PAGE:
In leaps and bounds


From pv magazine, September 2019

There is good news to report about module and installation quality in India: Things are on the up. But the work on quality never ends, and the National Solar Energy Federation of India (NSEFI) continues to work on developing and deploying best-practice quality guidelines for PV asset management and solar project development.

“For context, this is the joint project between Solar Power Europe and NSEFI,” explains Subrahmanyam Pulipaka, the CEO of NSEFI. “What we are trying to do is get the best practices from an Indian context, using the SPE guidelines and adapting them. The first part is done – we have identified our reference points from the SPE report; identified the areas in the Indian context that need to be addressed; and we are now in the consultation period regarding our members.”

As the guidelines take shape, Pulipaka reports that a number of quality issues that had risen to prominence in the Indian market are now being addressed. In 2018, independent engineering provider PI Berlin carried out and publicized a study of six PV projects in India. It found that a host of quality concerns were evident. In particular, problems with module quality were detected, as well as damage from incorrect handling. And component selection was rarely made with local environmental conditions in mind, leading to corrosion, failures and faults.

“We have seen remarkable improvements, or rather increased emphasis, on particular aspects of project quality,” says Pulipaka. “The wiring and cabling was one of the main things raised by PI Berlin. This can now be seen to have been improved, including the use of underground ducting … Usually, we can proudly say [that] we are on par with our Western counterparts.”

Falling prices

One of the drivers behind the improvements in project quality is tighter project revenue streams, says the youthful CEO of NSEFI. While race-to-the-bottom pricing and bids may put pressure on supply chains, less generous feed-in tariffs or PPAs mean that maximizing power output over time becomes a priority.

“Every unit [of power] matters,” says Pulipaka. “When the tariffs were high, the Indian market was in a nascent stage. Today we are at a very good stage to understand and react to the importance of quality.”

Improvement has also taken place with regard to quality in Indian manufacturing, reports Rajaram Pai, DuPont Photovoltaic Solutions’ business leader for South Asia and ASEAN. He says that among “the larger” Indian manufacturers that DuPont works with, many are reporting high utilization rates, with project developers opting for a blend of locally produced and imported modules.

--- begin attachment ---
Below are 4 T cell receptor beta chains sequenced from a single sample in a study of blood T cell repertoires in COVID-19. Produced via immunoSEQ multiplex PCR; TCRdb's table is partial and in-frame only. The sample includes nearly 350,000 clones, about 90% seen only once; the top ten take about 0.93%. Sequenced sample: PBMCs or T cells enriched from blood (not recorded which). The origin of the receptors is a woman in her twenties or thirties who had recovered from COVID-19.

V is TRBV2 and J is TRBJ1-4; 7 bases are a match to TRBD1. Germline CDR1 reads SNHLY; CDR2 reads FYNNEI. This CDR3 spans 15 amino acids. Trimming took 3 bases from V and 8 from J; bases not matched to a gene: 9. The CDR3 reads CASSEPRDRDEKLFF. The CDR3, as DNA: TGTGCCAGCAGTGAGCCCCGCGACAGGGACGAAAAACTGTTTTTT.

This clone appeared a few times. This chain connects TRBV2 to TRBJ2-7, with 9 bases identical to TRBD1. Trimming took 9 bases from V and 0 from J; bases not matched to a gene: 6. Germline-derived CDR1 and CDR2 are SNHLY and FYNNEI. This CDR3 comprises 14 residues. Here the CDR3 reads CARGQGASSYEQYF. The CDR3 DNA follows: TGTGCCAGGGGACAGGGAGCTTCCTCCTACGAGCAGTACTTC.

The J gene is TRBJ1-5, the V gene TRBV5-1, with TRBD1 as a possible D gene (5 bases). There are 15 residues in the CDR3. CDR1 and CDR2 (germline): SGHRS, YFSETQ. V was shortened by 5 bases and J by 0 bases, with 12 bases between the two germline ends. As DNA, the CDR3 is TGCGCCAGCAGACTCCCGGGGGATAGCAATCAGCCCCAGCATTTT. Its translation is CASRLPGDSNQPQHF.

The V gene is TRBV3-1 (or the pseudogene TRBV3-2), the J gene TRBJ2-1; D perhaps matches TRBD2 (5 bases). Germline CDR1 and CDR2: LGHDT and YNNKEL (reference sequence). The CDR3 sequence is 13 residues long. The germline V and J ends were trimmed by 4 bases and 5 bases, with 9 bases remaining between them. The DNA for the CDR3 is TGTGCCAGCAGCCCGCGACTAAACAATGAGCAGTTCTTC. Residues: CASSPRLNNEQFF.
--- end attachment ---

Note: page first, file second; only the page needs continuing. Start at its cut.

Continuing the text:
“A lot of the developers feel comfortable to lock in volumes from the Indian guys,” says Pai. “The production is right in front and you can actually visit the facilities.” He says that another influence on the embrace of Made in India modules is that the quality gap between homegrown and imported panels is closing.

“Years ago it was pretty different because there was a much larger differential, and there were not the safeguard duty restrictions,” Pai says. “The disparity in the wattages and the quality of modules [between Indian and imported] was quite glaring.”

The DuPont representative says that improvements in Indian manufacturing emanate more from a better general understanding of quality, through to upgraded equipment on lines, in-line inspection, more scrutiny of material quality and the benefits of higher line utilization.

BIS steps in

On the policy level, the development and application of Bureau of India Standards (BIS) for solar PV manufacturing and testing has played a key role in boosting quality on Indian production lines. One positive aspect, says DuPont’s Pai, is that it has made manufacturers wary of switching module Bill of Materials (BOM), due to the related certification costs.

“It has deterred those people supplying sub grade materials,” he explains.

On the other hand, there is still room for the BIS to more comprehensively integrate the harsh environmental conditions of India into the standards regimes, rather than replicating existing IEC regulations.

Last year, PI Berlin engineers noted that while environmental conditions such as salinity, high UV levels, humidity, heat, sand and strong winds are often experienced by PV project developers, “in several areas of India PV projects often face a large number of these factors at the same time.”

There is also a need, adds Pai, for more testing facilities that are qualified to carry out BIS testing and certification. He notes that there are numerous “prestigious scientific institutes in the country” that could carry out such tests. By expanding the number of accredited testing facilities, Pai concludes, India could accelerate the certification process for new materials.

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